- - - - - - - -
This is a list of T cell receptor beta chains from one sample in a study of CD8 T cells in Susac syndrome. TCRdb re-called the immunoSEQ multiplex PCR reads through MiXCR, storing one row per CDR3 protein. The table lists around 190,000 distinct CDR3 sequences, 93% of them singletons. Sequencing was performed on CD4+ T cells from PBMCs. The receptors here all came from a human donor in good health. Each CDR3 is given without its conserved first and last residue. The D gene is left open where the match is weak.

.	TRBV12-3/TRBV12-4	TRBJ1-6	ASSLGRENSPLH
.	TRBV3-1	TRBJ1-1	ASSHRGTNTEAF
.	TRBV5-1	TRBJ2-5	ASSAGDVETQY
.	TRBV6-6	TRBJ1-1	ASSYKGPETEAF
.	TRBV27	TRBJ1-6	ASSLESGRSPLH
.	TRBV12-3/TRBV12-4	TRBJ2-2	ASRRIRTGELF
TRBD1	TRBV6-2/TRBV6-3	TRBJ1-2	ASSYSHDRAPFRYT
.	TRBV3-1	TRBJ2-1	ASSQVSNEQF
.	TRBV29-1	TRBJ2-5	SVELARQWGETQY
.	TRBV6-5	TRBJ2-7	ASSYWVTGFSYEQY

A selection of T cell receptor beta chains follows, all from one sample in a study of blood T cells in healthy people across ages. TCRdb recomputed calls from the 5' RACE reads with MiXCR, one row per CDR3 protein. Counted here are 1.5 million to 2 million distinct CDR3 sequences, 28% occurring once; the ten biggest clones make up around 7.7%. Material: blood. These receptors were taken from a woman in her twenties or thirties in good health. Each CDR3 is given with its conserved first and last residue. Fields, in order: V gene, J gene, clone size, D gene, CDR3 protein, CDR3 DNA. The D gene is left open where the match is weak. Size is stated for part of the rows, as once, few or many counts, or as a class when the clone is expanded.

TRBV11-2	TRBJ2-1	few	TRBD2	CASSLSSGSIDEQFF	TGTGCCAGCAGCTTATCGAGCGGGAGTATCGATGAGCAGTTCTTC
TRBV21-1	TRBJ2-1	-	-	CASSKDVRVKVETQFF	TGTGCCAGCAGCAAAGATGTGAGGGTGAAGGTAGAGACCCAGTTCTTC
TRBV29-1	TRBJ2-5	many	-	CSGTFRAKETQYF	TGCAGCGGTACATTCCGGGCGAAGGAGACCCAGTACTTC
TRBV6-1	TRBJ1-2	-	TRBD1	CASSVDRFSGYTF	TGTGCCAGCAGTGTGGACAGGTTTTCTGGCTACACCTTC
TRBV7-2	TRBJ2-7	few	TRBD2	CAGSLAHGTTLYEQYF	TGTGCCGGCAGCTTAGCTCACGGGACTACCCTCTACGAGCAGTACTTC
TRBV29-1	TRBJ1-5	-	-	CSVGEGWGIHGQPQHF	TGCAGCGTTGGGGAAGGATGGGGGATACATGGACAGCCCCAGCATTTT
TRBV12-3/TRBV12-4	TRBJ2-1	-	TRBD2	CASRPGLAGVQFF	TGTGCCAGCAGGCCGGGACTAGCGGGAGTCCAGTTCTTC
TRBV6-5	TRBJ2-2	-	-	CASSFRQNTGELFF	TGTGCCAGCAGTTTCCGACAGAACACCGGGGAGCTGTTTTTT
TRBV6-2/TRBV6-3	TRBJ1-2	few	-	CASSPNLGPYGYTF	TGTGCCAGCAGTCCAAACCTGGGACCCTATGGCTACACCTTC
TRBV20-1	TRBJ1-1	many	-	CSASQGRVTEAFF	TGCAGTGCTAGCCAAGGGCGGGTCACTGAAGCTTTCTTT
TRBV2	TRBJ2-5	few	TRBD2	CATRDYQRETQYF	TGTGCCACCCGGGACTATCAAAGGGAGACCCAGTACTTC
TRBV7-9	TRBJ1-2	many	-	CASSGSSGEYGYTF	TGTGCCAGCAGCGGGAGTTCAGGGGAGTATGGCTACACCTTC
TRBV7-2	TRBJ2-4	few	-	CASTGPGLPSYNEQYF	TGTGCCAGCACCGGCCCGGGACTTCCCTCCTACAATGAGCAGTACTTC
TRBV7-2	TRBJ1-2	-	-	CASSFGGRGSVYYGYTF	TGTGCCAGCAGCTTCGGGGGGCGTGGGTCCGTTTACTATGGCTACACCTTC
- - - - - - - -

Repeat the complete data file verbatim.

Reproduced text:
This is a list of T cell receptor beta chains from one sample in a study of CD8 T cells in Susac syndrome. TCRdb re-called the immunoSEQ multiplex PCR reads through MiXCR, storing one row per CDR3 protein. The table lists around 190,000 distinct CDR3 sequences, 93% of them singletons. Sequencing was performed on CD4+ T cells from PBMCs. The receptors here all came from a human donor in good health. Each CDR3 is given without its conserved first and last residue. The D gene is left open where the match is weak.

.	TRBV12-3/TRBV12-4	TRBJ1-6	ASSLGRENSPLH
.	TRBV3-1	TRBJ1-1	ASSHRGTNTEAF
.	TRBV5-1	TRBJ2-5	ASSAGDVETQY
.	TRBV6-6	TRBJ1-1	ASSYKGPETEAF
.	TRBV27	TRBJ1-6	ASSLESGRSPLH
.	TRBV12-3/TRBV12-4	TRBJ2-2	ASRRIRTGELF
TRBD1	TRBV6-2/TRBV6-3	TRBJ1-2	ASSYSHDRAPFRYT
.	TRBV3-1	TRBJ2-1	ASSQVSNEQF
.	TRBV29-1	TRBJ2-5	SVELARQWGETQY
.	TRBV6-5	TRBJ2-7	ASSYWVTGFSYEQY

A selection of T cell receptor beta chains follows, all from one sample in a study of blood T cells in healthy people across ages. TCRdb recomputed calls from the 5' RACE reads with MiXCR, one row per CDR3 protein. Counted here are 1.5 million to 2 million distinct CDR3 sequences, 28% occurring once; the ten biggest clones make up around 7.7%. Material: blood. These receptors were taken from a woman in her twenties or thirties in good health. Each CDR3 is given with its conserved first and last residue. Fields, in order: V gene, J gene, clone size, D gene, CDR3 protein, CDR3 DNA. The D gene is left open where the match is weak. Size is stated for part of the rows, as once, few or many counts, or as a class when the clone is expanded.

TRBV11-2	TRBJ2-1	few	TRBD2	CASSLSSGSIDEQFF	TGTGCCAGCAGCTTATCGAGCGGGAGTATCGATGAGCAGTTCTTC
TRBV21-1	TRBJ2-1	-	-	CASSKDVRVKVETQFF	TGTGCCAGCAGCAAAGATGTGAGGGTGAAGGTAGAGACCCAGTTCTTC
TRBV29-1	TRBJ2-5	many	-	CSGTFRAKETQYF	TGCAGCGGTACATTCCGGGCGAAGGAGACCCAGTACTTC
TRBV6-1	TRBJ1-2	-	TRBD1	CASSVDRFSGYTF	TGTGCCAGCAGTGTGGACAGGTTTTCTGGCTACACCTTC
TRBV7-2	TRBJ2-7	few	TRBD2	CAGSLAHGTTLYEQYF	TGTGCCGGCAGCTTAGCTCACGGGACTACCCTCTACGAGCAGTACTTC
TRBV29-1	TRBJ1-5	-	-	CSVGEGWGIHGQPQHF	TGCAGCGTTGGGGAAGGATGGGGGATACATGGACAGCCCCAGCATTTT
TRBV12-3/TRBV12-4	TRBJ2-1	-	TRBD2	CASRPGLAGVQFF	TGTGCCAGCAGGCCGGGACTAGCGGGAGTCCAGTTCTTC
TRBV6-5	TRBJ2-2	-	-	CASSFRQNTGELFF	TGTGCCAGCAGTTTCCGACAGAACACCGGGGAGCTGTTTTTT
TRBV6-2/TRBV6-3	TRBJ1-2	few	-	CASSPNLGPYGYTF	TGTGCCAGCAGTCCAAACCTGGGACCCTATGGCTACACCTTC
TRBV20-1	TRBJ1-1	many	-	CSASQGRVTEAFF	TGCAGTGCTAGCCAAGGGCGGGTCACTGAAGCTTTCTTT
TRBV2	TRBJ2-5	few	TRBD2	CATRDYQRETQYF	TGTGCCACCCGGGACTATCAAAGGGAGACCCAGTACTTC
TRBV7-9	TRBJ1-2	many	-	CASSGSSGEYGYTF	TGTGCCAGCAGCGGGAGTTCAGGGGAGTATGGCTACACCTTC
TRBV7-2	TRBJ2-4	few	-	CASTGPGLPSYNEQYF	TGTGCCAGCACCGGCCCGGGACTTCCCTCCTACAATGAGCAGTACTTC
TRBV7-2	TRBJ1-2	-	-	CASSFGGRGSVYYGYTF	TGTGCCAGCAGCTTCGGGGGGCGTGGGTCCGTTTACTATGGCTACACCTTC